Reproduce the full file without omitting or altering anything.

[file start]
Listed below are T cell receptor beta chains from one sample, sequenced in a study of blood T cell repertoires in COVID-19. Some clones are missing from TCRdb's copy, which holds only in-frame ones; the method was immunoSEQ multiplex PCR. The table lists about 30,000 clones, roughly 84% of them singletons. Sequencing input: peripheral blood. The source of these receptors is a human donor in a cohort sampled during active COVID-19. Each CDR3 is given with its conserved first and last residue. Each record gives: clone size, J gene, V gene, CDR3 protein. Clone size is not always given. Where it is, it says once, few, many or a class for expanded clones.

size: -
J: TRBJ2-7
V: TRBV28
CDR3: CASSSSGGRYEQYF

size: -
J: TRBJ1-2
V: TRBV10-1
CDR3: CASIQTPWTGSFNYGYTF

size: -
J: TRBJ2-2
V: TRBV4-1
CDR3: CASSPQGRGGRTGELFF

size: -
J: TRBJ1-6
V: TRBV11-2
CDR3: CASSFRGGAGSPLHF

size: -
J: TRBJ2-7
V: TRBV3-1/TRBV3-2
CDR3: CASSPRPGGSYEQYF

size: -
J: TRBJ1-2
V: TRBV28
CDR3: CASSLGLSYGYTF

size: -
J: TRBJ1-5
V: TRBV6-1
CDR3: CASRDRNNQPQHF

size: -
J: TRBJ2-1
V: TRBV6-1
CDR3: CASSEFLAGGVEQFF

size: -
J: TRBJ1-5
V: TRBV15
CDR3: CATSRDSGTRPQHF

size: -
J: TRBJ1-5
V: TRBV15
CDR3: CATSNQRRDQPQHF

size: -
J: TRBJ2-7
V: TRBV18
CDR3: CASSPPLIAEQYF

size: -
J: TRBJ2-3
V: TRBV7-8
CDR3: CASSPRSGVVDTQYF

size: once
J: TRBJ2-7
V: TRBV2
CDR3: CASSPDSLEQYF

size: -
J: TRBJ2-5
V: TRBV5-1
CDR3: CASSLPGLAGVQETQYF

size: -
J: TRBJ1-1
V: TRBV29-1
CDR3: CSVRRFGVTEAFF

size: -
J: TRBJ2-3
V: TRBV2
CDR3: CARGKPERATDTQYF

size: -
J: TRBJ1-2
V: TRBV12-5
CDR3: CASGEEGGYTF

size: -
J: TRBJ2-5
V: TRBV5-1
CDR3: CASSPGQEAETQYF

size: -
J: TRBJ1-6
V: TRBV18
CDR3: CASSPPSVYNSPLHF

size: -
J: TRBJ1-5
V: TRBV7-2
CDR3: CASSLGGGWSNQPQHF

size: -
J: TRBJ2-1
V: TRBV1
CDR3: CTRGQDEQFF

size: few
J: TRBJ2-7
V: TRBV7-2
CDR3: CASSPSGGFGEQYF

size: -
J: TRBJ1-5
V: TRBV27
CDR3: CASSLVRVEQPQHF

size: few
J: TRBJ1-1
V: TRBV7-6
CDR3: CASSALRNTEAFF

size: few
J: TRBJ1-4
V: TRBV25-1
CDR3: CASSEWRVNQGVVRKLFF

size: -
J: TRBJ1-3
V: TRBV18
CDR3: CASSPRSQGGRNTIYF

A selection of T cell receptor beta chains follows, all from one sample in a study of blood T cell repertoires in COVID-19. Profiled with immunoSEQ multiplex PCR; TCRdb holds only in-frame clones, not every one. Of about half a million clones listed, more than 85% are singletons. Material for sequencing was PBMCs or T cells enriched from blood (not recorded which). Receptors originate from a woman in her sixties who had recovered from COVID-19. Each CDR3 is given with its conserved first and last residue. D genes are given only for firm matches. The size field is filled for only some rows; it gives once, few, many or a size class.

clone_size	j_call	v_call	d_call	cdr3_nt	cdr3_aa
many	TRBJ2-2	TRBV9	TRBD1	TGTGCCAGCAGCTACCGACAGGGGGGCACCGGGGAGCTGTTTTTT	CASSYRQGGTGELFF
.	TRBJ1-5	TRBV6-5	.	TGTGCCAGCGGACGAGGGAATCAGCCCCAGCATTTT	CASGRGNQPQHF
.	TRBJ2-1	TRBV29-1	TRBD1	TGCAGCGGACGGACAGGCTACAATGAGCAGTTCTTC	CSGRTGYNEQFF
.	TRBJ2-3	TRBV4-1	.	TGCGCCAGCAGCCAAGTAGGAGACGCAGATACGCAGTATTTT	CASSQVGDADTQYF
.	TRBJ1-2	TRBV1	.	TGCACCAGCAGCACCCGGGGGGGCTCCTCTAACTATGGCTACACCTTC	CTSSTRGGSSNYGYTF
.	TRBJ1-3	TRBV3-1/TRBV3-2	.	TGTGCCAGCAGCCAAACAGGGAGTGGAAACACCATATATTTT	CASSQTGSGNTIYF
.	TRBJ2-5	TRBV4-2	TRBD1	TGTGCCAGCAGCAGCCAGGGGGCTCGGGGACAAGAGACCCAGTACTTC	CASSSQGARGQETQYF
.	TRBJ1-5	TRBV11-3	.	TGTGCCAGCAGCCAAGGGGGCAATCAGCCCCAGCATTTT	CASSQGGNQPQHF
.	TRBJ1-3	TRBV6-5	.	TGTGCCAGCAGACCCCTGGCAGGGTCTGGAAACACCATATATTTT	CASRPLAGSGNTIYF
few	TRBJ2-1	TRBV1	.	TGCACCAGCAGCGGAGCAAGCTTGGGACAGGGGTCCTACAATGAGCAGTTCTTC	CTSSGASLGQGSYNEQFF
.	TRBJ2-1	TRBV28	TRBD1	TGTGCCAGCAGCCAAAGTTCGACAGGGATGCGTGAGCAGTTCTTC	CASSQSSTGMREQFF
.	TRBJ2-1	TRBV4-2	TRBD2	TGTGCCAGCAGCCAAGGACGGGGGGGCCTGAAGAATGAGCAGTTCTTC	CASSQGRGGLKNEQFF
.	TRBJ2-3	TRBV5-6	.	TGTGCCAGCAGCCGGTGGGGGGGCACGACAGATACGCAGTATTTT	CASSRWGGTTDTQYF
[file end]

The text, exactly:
Listed below are T cell receptor beta chains from one sample, sequenced in a study of blood T cell repertoires in COVID-19. Some clones are missing from TCRdb's copy, which holds only in-frame ones; the method was immunoSEQ multiplex PCR. The table lists about 30,000 clones, roughly 84% of them singletons. Sequencing input: peripheral blood. The source of these receptors is a human donor in a cohort sampled during active COVID-19. Each CDR3 is given with its conserved first and last residue. Each record gives: clone size, J gene, V gene, CDR3 protein. Clone size is not always given. Where it is, it says once, few, many or a class for expanded clones.

size: -
J: TRBJ2-7
V: TRBV28
CDR3: CASSSSGGRYEQYF

size: -
J: TRBJ1-2
V: TRBV10-1
CDR3: CASIQTPWTGSFNYGYTF

size: -
J: TRBJ2-2
V: TRBV4-1
CDR3: CASSPQGRGGRTGELFF

size: -
J: TRBJ1-6
V: TRBV11-2
CDR3: CASSFRGGAGSPLHF

size: -
J: TRBJ2-7
V: TRBV3-1/TRBV3-2
CDR3: CASSPRPGGSYEQYF

size: -
J: TRBJ1-2
V: TRBV28
CDR3: CASSLGLSYGYTF

size: -
J: TRBJ1-5
V: TRBV6-1
CDR3: CASRDRNNQPQHF

size: -
J: TRBJ2-1
V: TRBV6-1
CDR3: CASSEFLAGGVEQFF

size: -
J: TRBJ1-5
V: TRBV15
CDR3: CATSRDSGTRPQHF

size: -
J: TRBJ1-5
V: TRBV15
CDR3: CATSNQRRDQPQHF

size: -
J: TRBJ2-7
V: TRBV18
CDR3: CASSPPLIAEQYF

size: -
J: TRBJ2-3
V: TRBV7-8
CDR3: CASSPRSGVVDTQYF

size: once
J: TRBJ2-7
V: TRBV2
CDR3: CASSPDSLEQYF

size: -
J: TRBJ2-5
V: TRBV5-1
CDR3: CASSLPGLAGVQETQYF

size: -
J: TRBJ1-1
V: TRBV29-1
CDR3: CSVRRFGVTEAFF

size: -
J: TRBJ2-3
V: TRBV2
CDR3: CARGKPERATDTQYF

size: -
J: TRBJ1-2
V: TRBV12-5
CDR3: CASGEEGGYTF

size: -
J: TRBJ2-5
V: TRBV5-1
CDR3: CASSPGQEAETQYF

size: -
J: TRBJ1-6
V: TRBV18
CDR3: CASSPPSVYNSPLHF

size: -
J: TRBJ1-5
V: TRBV7-2
CDR3: CASSLGGGWSNQPQHF

size: -
J: TRBJ2-1
V: TRBV1
CDR3: CTRGQDEQFF

size: few
J: TRBJ2-7
V: TRBV7-2
CDR3: CASSPSGGFGEQYF

size: -
J: TRBJ1-5
V: TRBV27
CDR3: CASSLVRVEQPQHF

size: few
J: TRBJ1-1
V: TRBV7-6
CDR3: CASSALRNTEAFF

size: few
J: TRBJ1-4
V: TRBV25-1
CDR3: CASSEWRVNQGVVRKLFF

size: -
J: TRBJ1-3
V: TRBV18
CDR3: CASSPRSQGGRNTIYF

A selection of T cell receptor beta chains follows, all from one sample in a study of blood T cell repertoires in COVID-19. Profiled with immunoSEQ multiplex PCR; TCRdb holds only in-frame clones, not every one. Of about half a million clones listed, more than 85% are singletons. Material for sequencing was PBMCs or T cells enriched from blood (not recorded which). Receptors originate from a woman in her sixties who had recovered from COVID-19. Each CDR3 is given with its conserved first and last residue. D genes are given only for firm matches. The size field is filled for only some rows; it gives once, few, many or a size class.

clone_size	j_call	v_call	d_call	cdr3_nt	cdr3_aa
many	TRBJ2-2	TRBV9	TRBD1	TGTGCCAGCAGCTACCGACAGGGGGGCACCGGGGAGCTGTTTTTT	CASSYRQGGTGELFF
.	TRBJ1-5	TRBV6-5	.	TGTGCCAGCGGACGAGGGAATCAGCCCCAGCATTTT	CASGRGNQPQHF
.	TRBJ2-1	TRBV29-1	TRBD1	TGCAGCGGACGGACAGGCTACAATGAGCAGTTCTTC	CSGRTGYNEQFF
.	TRBJ2-3	TRBV4-1	.	TGCGCCAGCAGCCAAGTAGGAGACGCAGATACGCAGTATTTT	CASSQVGDADTQYF
.	TRBJ1-2	TRBV1	.	TGCACCAGCAGCACCCGGGGGGGCTCCTCTAACTATGGCTACACCTTC	CTSSTRGGSSNYGYTF
.	TRBJ1-3	TRBV3-1/TRBV3-2	.	TGTGCCAGCAGCCAAACAGGGAGTGGAAACACCATATATTTT	CASSQTGSGNTIYF
.	TRBJ2-5	TRBV4-2	TRBD1	TGTGCCAGCAGCAGCCAGGGGGCTCGGGGACAAGAGACCCAGTACTTC	CASSSQGARGQETQYF
.	TRBJ1-5	TRBV11-3	.	TGTGCCAGCAGCCAAGGGGGCAATCAGCCCCAGCATTTT	CASSQGGNQPQHF
.	TRBJ1-3	TRBV6-5	.	TGTGCCAGCAGACCCCTGGCAGGGTCTGGAAACACCATATATTTT	CASRPLAGSGNTIYF
few	TRBJ2-1	TRBV1	.	TGCACCAGCAGCGGAGCAAGCTTGGGACAGGGGTCCTACAATGAGCAGTTCTTC	CTSSGASLGQGSYNEQFF
.	TRBJ2-1	TRBV28	TRBD1	TGTGCCAGCAGCCAAAGTTCGACAGGGATGCGTGAGCAGTTCTTC	CASSQSSTGMREQFF
.	TRBJ2-1	TRBV4-2	TRBD2	TGTGCCAGCAGCCAAGGACGGGGGGGCCTGAAGAATGAGCAGTTCTTC	CASSQGRGGLKNEQFF
.	TRBJ2-3	TRBV5-6	.	TGTGCCAGCAGCCGGTGGGGGGGCACGACAGATACGCAGTATTTT	CASSRWGGTTDTQYF